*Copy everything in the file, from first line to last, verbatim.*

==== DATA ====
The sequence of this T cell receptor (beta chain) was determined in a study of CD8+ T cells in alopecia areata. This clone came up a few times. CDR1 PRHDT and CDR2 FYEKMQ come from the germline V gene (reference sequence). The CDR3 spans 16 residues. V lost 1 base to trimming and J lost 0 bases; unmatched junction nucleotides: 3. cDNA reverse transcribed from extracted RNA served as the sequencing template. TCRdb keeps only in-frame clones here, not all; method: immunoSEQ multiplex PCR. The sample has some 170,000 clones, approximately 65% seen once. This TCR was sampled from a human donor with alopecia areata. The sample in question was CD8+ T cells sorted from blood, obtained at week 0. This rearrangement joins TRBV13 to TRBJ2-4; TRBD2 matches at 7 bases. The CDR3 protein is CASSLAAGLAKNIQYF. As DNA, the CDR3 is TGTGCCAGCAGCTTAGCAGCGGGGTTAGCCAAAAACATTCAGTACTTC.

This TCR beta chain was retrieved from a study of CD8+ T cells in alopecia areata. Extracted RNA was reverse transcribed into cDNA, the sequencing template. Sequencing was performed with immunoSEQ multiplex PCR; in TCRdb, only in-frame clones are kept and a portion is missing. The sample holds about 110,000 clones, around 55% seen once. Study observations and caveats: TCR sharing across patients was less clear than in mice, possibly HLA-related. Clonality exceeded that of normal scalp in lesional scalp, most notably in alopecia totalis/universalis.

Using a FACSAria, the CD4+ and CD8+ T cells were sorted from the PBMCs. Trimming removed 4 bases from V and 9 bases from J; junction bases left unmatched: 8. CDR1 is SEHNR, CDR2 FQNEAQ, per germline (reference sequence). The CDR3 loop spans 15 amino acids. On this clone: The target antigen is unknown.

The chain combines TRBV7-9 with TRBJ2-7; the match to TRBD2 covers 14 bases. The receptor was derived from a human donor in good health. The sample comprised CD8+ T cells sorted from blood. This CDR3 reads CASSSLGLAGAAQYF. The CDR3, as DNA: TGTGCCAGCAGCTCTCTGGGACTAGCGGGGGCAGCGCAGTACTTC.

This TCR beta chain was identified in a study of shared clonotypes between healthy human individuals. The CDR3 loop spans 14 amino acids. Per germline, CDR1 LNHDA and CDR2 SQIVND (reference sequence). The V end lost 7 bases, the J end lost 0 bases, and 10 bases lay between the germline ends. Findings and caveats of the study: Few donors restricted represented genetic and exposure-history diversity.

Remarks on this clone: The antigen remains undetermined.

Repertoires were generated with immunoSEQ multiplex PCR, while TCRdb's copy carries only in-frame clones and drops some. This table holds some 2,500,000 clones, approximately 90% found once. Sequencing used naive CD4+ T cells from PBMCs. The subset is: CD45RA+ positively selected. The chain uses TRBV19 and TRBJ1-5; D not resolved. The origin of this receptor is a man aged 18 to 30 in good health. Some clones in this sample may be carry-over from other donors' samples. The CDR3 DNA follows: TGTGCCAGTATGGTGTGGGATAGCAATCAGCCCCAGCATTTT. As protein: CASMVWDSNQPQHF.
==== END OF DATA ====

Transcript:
The sequence of this T cell receptor (beta chain) was determined in a study of CD8+ T cells in alopecia areata. This clone came up a few times. CDR1 PRHDT and CDR2 FYEKMQ come from the germline V gene (reference sequence). The CDR3 spans 16 residues. V lost 1 base to trimming and J lost 0 bases; unmatched junction nucleotides: 3. cDNA reverse transcribed from extracted RNA served as the sequencing template. TCRdb keeps only in-frame clones here, not all; method: immunoSEQ multiplex PCR. The sample has some 170,000 clones, approximately 65% seen once. This TCR was sampled from a human donor with alopecia areata. The sample in question was CD8+ T cells sorted from blood, obtained at week 0. This rearrangement joins TRBV13 to TRBJ2-4; TRBD2 matches at 7 bases. The CDR3 protein is CASSLAAGLAKNIQYF. As DNA, the CDR3 is TGTGCCAGCAGCTTAGCAGCGGGGTTAGCCAAAAACATTCAGTACTTC.

This TCR beta chain was retrieved from a study of CD8+ T cells in alopecia areata. Extracted RNA was reverse transcribed into cDNA, the sequencing template. Sequencing was performed with immunoSEQ multiplex PCR; in TCRdb, only in-frame clones are kept and a portion is missing. The sample holds about 110,000 clones, around 55% seen once. Study observations and caveats: TCR sharing across patients was less clear than in mice, possibly HLA-related. Clonality exceeded that of normal scalp in lesional scalp, most notably in alopecia totalis/universalis.

Using a FACSAria, the CD4+ and CD8+ T cells were sorted from the PBMCs. Trimming removed 4 bases from V and 9 bases from J; junction bases left unmatched: 8. CDR1 is SEHNR, CDR2 FQNEAQ, per germline (reference sequence). The CDR3 loop spans 15 amino acids. On this clone: The target antigen is unknown.

The chain combines TRBV7-9 with TRBJ2-7; the match to TRBD2 covers 14 bases. The receptor was derived from a human donor in good health. The sample comprised CD8+ T cells sorted from blood. This CDR3 reads CASSSLGLAGAAQYF. The CDR3, as DNA: TGTGCCAGCAGCTCTCTGGGACTAGCGGGGGCAGCGCAGTACTTC.

This TCR beta chain was identified in a study of shared clonotypes between healthy human individuals. The CDR3 loop spans 14 amino acids. Per germline, CDR1 LNHDA and CDR2 SQIVND (reference sequence). The V end lost 7 bases, the J end lost 0 bases, and 10 bases lay between the germline ends. Findings and caveats of the study: Few donors restricted represented genetic and exposure-history diversity.

Remarks on this clone: The antigen remains undetermined.

Repertoires were generated with immunoSEQ multiplex PCR, while TCRdb's copy carries only in-frame clones and drops some. This table holds some 2,500,000 clones, approximately 90% found once. Sequencing used naive CD4+ T cells from PBMCs. The subset is: CD45RA+ positively selected. The chain uses TRBV19 and TRBJ1-5; D not resolved. The origin of this receptor is a man aged 18 to 30 in good health. Some clones in this sample may be carry-over from other donors' samples. The CDR3 DNA follows: TGTGCCAGTATGGTGTGGGATAGCAATCAGCCCCAGCATTTT. As protein: CASMVWDSNQPQHF.